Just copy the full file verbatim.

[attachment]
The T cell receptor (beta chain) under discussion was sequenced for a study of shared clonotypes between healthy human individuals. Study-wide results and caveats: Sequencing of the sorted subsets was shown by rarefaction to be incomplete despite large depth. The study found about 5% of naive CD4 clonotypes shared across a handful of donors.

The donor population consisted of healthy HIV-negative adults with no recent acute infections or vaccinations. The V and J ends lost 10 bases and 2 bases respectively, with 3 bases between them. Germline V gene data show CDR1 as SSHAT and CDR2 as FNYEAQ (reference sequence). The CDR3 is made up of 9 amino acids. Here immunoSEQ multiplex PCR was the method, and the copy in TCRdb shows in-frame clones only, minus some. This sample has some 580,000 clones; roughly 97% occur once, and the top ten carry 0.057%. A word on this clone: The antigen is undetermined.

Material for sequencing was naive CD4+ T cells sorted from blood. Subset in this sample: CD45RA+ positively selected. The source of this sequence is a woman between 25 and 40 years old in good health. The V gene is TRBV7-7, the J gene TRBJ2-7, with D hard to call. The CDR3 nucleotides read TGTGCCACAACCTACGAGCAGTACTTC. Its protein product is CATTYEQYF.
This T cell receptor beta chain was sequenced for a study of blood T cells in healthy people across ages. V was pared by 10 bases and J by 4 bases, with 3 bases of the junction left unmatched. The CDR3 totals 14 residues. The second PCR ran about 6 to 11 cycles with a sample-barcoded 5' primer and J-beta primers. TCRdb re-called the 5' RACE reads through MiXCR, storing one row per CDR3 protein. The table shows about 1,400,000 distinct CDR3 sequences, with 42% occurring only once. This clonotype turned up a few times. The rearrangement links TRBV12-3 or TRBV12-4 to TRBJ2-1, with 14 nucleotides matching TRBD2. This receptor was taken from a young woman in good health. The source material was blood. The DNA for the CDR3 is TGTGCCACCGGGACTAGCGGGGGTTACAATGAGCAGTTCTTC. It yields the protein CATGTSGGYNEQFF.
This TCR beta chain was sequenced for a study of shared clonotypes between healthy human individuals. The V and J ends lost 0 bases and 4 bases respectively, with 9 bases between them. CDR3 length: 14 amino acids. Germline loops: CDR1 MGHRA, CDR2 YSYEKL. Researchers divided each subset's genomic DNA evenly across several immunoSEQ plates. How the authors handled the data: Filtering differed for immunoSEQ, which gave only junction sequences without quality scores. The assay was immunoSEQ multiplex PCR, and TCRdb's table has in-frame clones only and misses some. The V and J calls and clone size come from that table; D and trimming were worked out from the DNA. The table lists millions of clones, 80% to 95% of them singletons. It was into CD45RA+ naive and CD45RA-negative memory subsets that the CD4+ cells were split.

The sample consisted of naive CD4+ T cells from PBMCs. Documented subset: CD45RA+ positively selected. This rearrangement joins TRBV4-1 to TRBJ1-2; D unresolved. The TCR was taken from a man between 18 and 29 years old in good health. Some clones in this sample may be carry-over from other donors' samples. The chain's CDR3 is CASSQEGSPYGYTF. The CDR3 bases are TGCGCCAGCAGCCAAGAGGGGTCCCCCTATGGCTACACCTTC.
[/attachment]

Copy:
The T cell receptor (beta chain) under discussion was sequenced for a study of shared clonotypes between healthy human individuals. Study-wide results and caveats: Sequencing of the sorted subsets was shown by rarefaction to be incomplete despite large depth. The study found about 5% of naive CD4 clonotypes shared across a handful of donors.

The donor population consisted of healthy HIV-negative adults with no recent acute infections or vaccinations. The V and J ends lost 10 bases and 2 bases respectively, with 3 bases between them. Germline V gene data show CDR1 as SSHAT and CDR2 as FNYEAQ (reference sequence). The CDR3 is made up of 9 amino acids. Here immunoSEQ multiplex PCR was the method, and the copy in TCRdb shows in-frame clones only, minus some. This sample has some 580,000 clones; roughly 97% occur once, and the top ten carry 0.057%. A word on this clone: The antigen is undetermined.

Material for sequencing was naive CD4+ T cells sorted from blood. Subset in this sample: CD45RA+ positively selected. The source of this sequence is a woman between 25 and 40 years old in good health. The V gene is TRBV7-7, the J gene TRBJ2-7, with D hard to call. The CDR3 nucleotides read TGTGCCACAACCTACGAGCAGTACTTC. Its protein product is CATTYEQYF.
This T cell receptor beta chain was sequenced for a study of blood T cells in healthy people across ages. V was pared by 10 bases and J by 4 bases, with 3 bases of the junction left unmatched. The CDR3 totals 14 residues. The second PCR ran about 6 to 11 cycles with a sample-barcoded 5' primer and J-beta primers. TCRdb re-called the 5' RACE reads through MiXCR, storing one row per CDR3 protein. The table shows about 1,400,000 distinct CDR3 sequences, with 42% occurring only once. This clonotype turned up a few times. The rearrangement links TRBV12-3 or TRBV12-4 to TRBJ2-1, with 14 nucleotides matching TRBD2. This receptor was taken from a young woman in good health. The source material was blood. The DNA for the CDR3 is TGTGCCACCGGGACTAGCGGGGGTTACAATGAGCAGTTCTTC. It yields the protein CATGTSGGYNEQFF.
This TCR beta chain was sequenced for a study of shared clonotypes between healthy human individuals. The V and J ends lost 0 bases and 4 bases respectively, with 9 bases between them. CDR3 length: 14 amino acids. Germline loops: CDR1 MGHRA, CDR2 YSYEKL. Researchers divided each subset's genomic DNA evenly across several immunoSEQ plates. How the authors handled the data: Filtering differed for immunoSEQ, which gave only junction sequences without quality scores. The assay was immunoSEQ multiplex PCR, and TCRdb's table has in-frame clones only and misses some. The V and J calls and clone size come from that table; D and trimming were worked out from the DNA. The table lists millions of clones, 80% to 95% of them singletons. It was into CD45RA+ naive and CD45RA-negative memory subsets that the CD4+ cells were split.

The sample consisted of naive CD4+ T cells from PBMCs. Documented subset: CD45RA+ positively selected. This rearrangement joins TRBV4-1 to TRBJ1-2; D unresolved. The TCR was taken from a man between 18 and 29 years old in good health. Some clones in this sample may be carry-over from other donors' samples. The chain's CDR3 is CASSQEGSPYGYTF. The CDR3 bases are TGCGCCAGCAGCCAAGAGGGGTCCCCCTATGGCTACACCTTC.